Quantitative Easing

Quantitative easing (QE) is an unconventional monetary policy used by central banks to stimulate the national economy when conventional monetary policy has become ineffective. A central bank implements quantitative easing by buying financial assets from commercial banks and other private institutions, thus creating money and injecting a pre-determined quantity of money into the economy. This is distinguished from the more usual policy of buying or selling government bonds to change money supply, in order to keep market interest rates at a specified target value. Quantitative easing increases the excess reserves of the banks, and raises the prices of the financial assets bought, which lowers their yield.

Expansionary monetary policy typically involves the central bank buying short-term government bonds in order to lower short-term market interest rates. However, when short-term interest rates are either at, or close to, zero, normal monetary policy can no longer lower interest rates. Quantitative easing may then be used by the monetary authorities to further stimulate the economy by purchasing assets of longer maturity than only short-term government bonds, and thereby lowering longer-term interest rates further out on the yield curve.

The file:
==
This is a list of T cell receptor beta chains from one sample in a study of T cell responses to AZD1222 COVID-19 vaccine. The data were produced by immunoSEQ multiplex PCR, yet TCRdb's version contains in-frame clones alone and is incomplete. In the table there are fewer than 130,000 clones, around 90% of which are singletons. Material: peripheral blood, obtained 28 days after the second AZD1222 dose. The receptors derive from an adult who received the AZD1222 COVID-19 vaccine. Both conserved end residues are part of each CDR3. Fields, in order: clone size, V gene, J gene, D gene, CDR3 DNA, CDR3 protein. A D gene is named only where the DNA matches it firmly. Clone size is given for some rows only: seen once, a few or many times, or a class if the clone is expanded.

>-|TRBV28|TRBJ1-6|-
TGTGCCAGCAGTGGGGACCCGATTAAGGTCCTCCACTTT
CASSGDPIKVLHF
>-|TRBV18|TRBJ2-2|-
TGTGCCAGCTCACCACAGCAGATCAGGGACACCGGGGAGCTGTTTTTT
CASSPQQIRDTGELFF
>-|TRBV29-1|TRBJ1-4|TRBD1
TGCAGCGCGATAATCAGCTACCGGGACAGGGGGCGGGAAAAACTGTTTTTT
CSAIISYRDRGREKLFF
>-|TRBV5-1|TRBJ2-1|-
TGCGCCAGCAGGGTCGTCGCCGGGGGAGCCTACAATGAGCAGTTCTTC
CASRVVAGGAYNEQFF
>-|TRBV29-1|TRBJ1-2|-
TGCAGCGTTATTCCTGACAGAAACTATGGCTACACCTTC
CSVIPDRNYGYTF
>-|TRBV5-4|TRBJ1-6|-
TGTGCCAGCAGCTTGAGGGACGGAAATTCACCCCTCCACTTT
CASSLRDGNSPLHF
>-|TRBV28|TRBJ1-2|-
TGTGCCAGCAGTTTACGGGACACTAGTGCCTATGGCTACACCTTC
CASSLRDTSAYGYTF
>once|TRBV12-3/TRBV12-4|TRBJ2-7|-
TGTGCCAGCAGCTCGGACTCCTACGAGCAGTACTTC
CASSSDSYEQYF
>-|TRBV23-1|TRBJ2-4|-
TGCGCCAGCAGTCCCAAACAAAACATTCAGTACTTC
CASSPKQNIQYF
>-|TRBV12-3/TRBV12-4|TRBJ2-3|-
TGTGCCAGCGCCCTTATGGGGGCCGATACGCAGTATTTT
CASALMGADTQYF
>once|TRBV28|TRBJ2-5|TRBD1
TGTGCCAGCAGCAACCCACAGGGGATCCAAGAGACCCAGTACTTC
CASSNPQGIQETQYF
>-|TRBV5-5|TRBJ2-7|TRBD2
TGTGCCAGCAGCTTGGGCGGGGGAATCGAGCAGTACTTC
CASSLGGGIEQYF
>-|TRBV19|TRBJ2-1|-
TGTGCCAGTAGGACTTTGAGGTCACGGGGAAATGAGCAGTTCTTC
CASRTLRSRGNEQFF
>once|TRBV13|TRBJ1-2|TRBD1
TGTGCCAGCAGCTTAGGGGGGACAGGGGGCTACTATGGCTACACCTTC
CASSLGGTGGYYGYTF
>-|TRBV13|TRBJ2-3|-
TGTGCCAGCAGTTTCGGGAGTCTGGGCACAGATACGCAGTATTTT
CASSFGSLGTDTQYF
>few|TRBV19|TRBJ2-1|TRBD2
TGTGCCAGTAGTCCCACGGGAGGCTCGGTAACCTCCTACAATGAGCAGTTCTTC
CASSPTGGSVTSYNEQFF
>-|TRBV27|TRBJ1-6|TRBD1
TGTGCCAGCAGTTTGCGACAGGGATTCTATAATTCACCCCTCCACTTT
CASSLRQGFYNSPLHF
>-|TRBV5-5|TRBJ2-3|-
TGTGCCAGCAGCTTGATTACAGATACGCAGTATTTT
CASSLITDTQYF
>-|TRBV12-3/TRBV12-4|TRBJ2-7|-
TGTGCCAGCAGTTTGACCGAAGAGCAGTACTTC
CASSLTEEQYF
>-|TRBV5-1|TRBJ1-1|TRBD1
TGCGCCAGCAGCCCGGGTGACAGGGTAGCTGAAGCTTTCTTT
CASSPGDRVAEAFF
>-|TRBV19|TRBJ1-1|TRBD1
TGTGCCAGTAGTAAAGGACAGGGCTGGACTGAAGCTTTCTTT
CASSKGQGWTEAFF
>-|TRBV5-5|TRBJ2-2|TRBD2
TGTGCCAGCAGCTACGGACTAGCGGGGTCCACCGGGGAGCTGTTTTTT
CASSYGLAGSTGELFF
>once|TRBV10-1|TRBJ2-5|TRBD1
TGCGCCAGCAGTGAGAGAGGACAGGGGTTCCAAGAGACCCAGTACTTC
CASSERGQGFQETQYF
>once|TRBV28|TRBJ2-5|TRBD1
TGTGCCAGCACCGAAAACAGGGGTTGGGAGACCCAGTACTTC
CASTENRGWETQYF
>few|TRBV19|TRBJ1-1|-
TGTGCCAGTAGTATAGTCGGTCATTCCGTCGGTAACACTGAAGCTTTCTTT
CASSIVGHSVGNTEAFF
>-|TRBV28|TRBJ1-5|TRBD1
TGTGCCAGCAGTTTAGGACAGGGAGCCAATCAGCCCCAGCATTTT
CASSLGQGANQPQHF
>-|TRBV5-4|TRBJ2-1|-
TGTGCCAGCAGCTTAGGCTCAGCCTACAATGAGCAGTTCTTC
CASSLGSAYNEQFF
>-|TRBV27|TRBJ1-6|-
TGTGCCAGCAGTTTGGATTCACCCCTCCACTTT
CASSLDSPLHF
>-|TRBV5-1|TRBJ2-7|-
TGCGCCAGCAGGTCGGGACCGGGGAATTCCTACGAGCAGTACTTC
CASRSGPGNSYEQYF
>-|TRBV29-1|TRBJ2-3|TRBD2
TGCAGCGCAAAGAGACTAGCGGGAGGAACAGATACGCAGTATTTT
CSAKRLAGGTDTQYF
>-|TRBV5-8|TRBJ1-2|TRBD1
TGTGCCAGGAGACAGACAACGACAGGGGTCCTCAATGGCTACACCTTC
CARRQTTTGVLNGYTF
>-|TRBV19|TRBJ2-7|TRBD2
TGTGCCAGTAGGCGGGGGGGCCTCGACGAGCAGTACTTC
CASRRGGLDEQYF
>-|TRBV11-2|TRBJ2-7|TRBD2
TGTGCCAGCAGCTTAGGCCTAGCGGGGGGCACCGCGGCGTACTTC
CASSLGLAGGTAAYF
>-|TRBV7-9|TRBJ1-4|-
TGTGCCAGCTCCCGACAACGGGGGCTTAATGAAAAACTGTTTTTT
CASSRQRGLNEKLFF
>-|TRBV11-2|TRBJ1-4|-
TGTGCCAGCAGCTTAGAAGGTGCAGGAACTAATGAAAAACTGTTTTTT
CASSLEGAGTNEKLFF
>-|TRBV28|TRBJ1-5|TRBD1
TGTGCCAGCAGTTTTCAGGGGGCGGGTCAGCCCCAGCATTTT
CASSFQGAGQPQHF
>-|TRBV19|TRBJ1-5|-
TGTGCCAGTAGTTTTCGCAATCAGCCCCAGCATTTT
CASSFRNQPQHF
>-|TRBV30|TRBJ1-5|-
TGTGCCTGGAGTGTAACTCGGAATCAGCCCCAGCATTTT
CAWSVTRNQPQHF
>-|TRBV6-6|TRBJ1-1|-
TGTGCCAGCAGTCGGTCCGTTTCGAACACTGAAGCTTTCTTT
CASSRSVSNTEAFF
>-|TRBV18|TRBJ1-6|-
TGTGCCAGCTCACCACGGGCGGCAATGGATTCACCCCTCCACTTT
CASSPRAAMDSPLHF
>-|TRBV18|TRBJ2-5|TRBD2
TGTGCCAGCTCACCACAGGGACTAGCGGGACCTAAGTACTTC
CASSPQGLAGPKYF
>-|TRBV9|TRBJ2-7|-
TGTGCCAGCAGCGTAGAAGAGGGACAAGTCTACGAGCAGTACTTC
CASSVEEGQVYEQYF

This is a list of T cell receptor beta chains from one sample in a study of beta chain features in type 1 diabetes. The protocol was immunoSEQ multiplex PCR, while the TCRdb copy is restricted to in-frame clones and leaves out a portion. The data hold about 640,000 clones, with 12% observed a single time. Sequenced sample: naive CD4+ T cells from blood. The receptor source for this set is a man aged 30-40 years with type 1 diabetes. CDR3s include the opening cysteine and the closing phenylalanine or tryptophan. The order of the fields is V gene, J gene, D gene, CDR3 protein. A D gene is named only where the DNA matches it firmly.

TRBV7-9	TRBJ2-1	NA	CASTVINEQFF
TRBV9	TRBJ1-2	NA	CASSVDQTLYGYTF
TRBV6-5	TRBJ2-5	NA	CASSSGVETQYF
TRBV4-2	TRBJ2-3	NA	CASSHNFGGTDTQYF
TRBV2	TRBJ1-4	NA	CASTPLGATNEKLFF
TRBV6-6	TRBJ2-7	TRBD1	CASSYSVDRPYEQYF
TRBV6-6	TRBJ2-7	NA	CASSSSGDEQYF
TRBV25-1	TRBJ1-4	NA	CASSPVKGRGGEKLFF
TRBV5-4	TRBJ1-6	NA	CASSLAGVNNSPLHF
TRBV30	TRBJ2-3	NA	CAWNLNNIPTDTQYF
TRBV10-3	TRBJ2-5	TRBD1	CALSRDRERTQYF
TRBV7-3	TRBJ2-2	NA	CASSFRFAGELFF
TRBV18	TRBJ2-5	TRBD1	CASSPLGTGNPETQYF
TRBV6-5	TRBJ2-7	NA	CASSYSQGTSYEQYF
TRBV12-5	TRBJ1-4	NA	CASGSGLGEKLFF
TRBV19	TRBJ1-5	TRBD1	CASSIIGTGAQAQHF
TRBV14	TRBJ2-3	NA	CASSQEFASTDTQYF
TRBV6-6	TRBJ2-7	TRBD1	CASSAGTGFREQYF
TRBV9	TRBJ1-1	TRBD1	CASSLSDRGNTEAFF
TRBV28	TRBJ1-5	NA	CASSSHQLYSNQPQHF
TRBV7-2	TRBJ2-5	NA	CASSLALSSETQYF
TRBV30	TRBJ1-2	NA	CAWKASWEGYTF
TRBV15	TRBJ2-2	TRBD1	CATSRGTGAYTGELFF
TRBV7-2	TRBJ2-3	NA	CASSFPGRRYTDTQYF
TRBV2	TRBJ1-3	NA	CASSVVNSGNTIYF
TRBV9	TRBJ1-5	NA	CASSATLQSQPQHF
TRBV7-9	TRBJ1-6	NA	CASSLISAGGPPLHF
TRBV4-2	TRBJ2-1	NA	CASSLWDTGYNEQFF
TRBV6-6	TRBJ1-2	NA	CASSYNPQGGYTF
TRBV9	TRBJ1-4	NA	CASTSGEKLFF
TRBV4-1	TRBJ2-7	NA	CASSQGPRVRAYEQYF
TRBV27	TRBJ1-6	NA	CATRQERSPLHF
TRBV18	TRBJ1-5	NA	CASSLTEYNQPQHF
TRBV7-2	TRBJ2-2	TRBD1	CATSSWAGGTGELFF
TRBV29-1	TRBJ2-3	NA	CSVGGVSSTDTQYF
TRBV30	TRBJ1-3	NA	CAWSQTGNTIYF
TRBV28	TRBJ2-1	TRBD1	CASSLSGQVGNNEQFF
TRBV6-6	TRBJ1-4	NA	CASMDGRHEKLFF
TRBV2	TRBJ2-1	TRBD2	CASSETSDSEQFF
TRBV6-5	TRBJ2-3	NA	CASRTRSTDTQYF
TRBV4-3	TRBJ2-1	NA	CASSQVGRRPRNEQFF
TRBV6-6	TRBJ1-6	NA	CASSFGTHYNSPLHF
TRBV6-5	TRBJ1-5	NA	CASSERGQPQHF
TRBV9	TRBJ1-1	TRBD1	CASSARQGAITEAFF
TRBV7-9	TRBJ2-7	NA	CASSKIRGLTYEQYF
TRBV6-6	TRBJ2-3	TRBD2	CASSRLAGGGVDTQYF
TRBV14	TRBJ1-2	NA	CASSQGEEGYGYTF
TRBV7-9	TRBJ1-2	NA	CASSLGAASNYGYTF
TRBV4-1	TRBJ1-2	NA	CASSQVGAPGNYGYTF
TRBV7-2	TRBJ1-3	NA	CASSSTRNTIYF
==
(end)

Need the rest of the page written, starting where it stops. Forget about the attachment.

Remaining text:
Quantitative easing can be used to help ensure inflation does not fall below target. Risks include the policy being more effective than intended in acting against deflation – leading to higher inflation, or of not being effective enough if banks do not lend out the additional reserves.

Read more about Quantitative EasingProcess, Effectiveness

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Famous quotes containing the word easing:

    Who are these pietas?
    The shadows of ringdoves chanting, but easing nothing.
    Sylvia Plath (1932–1963)